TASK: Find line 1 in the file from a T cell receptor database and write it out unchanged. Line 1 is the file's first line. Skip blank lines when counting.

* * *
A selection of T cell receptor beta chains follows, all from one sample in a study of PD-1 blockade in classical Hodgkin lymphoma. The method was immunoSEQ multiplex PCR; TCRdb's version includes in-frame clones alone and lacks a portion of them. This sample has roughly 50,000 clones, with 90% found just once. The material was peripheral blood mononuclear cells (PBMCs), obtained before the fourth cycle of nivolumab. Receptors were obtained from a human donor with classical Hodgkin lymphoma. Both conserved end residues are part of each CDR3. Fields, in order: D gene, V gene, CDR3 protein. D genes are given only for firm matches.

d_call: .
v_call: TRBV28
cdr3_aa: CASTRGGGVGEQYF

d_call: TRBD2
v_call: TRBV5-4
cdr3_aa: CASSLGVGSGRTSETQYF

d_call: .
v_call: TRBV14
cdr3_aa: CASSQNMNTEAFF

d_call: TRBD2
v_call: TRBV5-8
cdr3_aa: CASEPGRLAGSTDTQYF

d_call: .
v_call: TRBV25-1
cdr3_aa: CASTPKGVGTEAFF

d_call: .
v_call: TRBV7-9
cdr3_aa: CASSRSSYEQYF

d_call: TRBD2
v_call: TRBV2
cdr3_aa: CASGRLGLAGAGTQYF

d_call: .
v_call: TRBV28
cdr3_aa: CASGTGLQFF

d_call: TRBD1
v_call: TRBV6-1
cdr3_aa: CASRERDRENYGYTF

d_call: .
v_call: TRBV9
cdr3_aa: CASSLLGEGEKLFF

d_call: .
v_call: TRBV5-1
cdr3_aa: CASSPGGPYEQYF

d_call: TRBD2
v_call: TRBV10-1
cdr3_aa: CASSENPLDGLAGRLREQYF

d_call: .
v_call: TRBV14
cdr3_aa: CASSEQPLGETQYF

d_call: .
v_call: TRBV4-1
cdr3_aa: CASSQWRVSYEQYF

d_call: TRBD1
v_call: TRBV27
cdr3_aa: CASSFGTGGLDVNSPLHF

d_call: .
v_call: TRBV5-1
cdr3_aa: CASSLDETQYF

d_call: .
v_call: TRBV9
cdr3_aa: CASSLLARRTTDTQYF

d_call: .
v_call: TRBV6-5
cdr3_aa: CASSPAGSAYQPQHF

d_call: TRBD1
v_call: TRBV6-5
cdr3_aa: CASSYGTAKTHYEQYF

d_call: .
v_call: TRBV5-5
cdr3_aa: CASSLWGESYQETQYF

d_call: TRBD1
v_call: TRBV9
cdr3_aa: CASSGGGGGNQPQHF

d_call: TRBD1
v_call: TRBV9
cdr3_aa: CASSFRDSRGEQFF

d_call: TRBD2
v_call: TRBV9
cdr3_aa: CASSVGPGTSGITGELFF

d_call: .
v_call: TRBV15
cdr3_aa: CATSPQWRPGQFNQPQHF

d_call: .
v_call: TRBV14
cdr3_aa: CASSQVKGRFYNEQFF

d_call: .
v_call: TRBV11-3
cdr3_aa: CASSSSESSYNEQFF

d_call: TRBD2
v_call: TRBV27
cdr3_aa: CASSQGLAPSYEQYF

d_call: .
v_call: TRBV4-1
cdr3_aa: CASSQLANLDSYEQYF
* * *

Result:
A selection of T cell receptor beta chains follows, all from one sample in a study of PD-1 blockade in classical Hodgkin lymphoma. The method was immunoSEQ multiplex PCR; TCRdb's version includes in-frame clones alone and lacks a portion of them. This sample has roughly 50,000 clones, with 90% found just once. The material was peripheral blood mononuclear cells (PBMCs), obtained before the fourth cycle of nivolumab. Receptors were obtained from a human donor with classical Hodgkin lymphoma. Both conserved end residues are part of each CDR3. Fields, in order: D gene, V gene, CDR3 protein. D genes are given only for firm matches.